NEIL YOUNG – Harvest Time
November 29, 2022, 2 months ago
(Shakey Pictures / Trafalgar)
For years (heck, make that decades), Neil Young fans were patiently waiting for ‘the Godfather of Grunge’ to finally make good on his promise of opening up his vast archive of classic recordings. And thus far, the results have been extraordinary (Live at the Fillmore East, Live at Massey Hall 1971, Hitchhiker, Tuscaloosa, Homegrown, etc.). But most admirers probably weren’t aware that ol’ Neil’s archive also included film footage…and especially, a bloody 2-hour long film chronicling the creation and recording of his most commercially successful album, Harvest. 50 years after the album’s release comes Harvest Time, a true fly-on-the-wall visual document of Neil circa 1971. In other words, it’s not a traditional documentary with narration throughout, explaining the where’s, why’s, and how’s. But that said, the footage is priceless – which makes for some truly fascinating and surprising (since few knew this much footage existed) viewing. And while the material on Harvest is thought to be of the folkie variety (especially such classics as “Heart Of Gold,” “Old Man,” and the title track), there were also several tunes that recalled the more amp-cracklin’, raw rock of his work with Crazy Horse (namely, “Alabama” and “Words”).
The majority of the footage was shot at Neil’s Broken Arrow Ranch in Redwood City, California, where we spot Neil and his newly-assembled backing band, the Stray Gators (comprised mostly of Nashville studio musicians) rocking in a barn renovated into a rehearsal space. But quite a bit of the footage (directed by Neil) is featured from other locations, including scenes of Stephen Stills and David Crosby recording backing vocals for ‘Alabama’ and Graham Nash and Stephen Stills recording backing vocals for ‘Words’ (in two separate sessions at a NYC studio). Also, we travel overseas to see the London Symphony Orchestra recording their bit for “A Man Needs A Maid.” And this scene may very well present a whole new appreciation for the tune, as I (and I’m sure quite a few others) was not aware that Neil was actually in the same room as the full symphony, playing piano and singing the song at the same time! In other words, it was the antithesis of nowadays when artists construct a tune track by track/instrument by instrument.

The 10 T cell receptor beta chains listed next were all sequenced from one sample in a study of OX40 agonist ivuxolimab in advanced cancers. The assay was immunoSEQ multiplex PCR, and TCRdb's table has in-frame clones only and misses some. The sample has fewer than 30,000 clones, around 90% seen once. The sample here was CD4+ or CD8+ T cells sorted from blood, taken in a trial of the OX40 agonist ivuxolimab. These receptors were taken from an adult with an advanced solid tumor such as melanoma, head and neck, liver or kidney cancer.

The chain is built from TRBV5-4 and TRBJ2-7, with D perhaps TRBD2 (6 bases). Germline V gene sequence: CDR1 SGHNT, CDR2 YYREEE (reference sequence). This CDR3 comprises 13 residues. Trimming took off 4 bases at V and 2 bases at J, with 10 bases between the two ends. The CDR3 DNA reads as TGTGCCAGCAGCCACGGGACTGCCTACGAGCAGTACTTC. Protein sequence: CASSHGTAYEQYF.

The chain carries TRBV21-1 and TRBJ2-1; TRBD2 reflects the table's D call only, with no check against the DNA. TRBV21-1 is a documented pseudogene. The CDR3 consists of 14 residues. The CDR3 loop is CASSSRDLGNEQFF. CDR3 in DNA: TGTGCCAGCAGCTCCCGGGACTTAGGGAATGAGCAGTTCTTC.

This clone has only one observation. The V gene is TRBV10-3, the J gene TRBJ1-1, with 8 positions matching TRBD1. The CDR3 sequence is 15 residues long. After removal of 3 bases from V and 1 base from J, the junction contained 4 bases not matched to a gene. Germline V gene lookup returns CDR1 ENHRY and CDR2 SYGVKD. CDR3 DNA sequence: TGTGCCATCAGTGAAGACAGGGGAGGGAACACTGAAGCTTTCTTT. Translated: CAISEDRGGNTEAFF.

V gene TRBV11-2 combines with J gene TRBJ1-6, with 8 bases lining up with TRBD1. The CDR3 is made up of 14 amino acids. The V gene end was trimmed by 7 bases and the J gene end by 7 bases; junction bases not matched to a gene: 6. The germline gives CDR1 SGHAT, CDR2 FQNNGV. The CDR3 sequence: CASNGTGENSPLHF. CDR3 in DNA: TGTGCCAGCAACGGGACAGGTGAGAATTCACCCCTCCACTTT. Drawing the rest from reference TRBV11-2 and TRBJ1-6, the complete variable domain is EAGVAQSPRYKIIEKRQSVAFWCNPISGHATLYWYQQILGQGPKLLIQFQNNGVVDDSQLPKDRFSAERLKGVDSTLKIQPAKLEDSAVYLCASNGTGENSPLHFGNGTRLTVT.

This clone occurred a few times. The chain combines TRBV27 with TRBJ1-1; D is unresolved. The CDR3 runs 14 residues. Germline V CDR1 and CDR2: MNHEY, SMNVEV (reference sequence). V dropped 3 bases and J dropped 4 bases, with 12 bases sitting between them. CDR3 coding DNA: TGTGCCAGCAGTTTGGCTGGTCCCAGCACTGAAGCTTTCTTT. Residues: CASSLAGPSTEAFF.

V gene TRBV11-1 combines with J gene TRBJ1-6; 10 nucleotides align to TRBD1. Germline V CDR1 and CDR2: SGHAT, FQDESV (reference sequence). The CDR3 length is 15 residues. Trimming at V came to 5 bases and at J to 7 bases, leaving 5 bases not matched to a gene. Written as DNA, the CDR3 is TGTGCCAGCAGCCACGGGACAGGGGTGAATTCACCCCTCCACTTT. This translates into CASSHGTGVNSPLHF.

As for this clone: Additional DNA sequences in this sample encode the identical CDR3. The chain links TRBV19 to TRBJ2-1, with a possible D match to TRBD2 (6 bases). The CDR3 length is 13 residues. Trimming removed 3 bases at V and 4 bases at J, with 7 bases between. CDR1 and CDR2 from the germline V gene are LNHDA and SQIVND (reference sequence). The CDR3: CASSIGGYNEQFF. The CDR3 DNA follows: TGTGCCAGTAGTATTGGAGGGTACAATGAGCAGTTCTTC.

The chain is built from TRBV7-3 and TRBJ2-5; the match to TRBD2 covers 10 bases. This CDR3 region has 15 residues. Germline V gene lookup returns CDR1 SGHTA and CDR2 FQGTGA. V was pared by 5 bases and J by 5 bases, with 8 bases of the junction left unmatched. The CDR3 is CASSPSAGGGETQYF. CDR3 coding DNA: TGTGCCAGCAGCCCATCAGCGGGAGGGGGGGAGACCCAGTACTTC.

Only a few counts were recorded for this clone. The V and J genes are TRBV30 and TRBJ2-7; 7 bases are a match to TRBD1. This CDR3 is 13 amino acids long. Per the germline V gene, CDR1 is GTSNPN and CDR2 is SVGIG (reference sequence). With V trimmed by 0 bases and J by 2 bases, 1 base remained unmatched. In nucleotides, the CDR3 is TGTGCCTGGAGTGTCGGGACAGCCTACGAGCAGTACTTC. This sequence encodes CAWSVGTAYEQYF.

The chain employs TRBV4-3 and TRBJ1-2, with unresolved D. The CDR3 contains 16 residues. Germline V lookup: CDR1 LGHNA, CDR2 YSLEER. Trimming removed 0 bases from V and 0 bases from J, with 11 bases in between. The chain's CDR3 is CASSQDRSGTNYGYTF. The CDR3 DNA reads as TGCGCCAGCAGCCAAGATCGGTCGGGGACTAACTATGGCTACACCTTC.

Admittedly, not all of Harvest Time is riveting viewing, such as a nameless three/four note riff that is jammed on over…and over…and over starting around the film’s 40 minute mark. But the brilliant most definitely outweighs the blah. Case in point, such other highlights as a Neil radio interview with DJ Scott Shannon in Nashville, footage of Neil being affectionate with his then-girlfriend/actress Carrie Snodgress, discovering that Neil circa ‘71 had ‘heard of’ Pink Floyd but was not familiar with their music and that he thought of himself as a ‘rich hippie,’ plus, a rendition of a tune that would not appear on the Harvest album, Journey Through the Past. Closing things out is an outstanding one-man acoustic/harmonica/voice version of ‘Heart of Gold,’ as well as meeting the chap that “Old Man” was about (the caretaker of Neil’s ranch, Louis Avila), plus footage of Neil performing the tune on a concert stage from that era. The late Ben Keith (Neil’s long-time pedal steel player) describes his friend as a ‘hellacious talent’ at one point. And for two hours, Harvest Time most definitely supports this claim.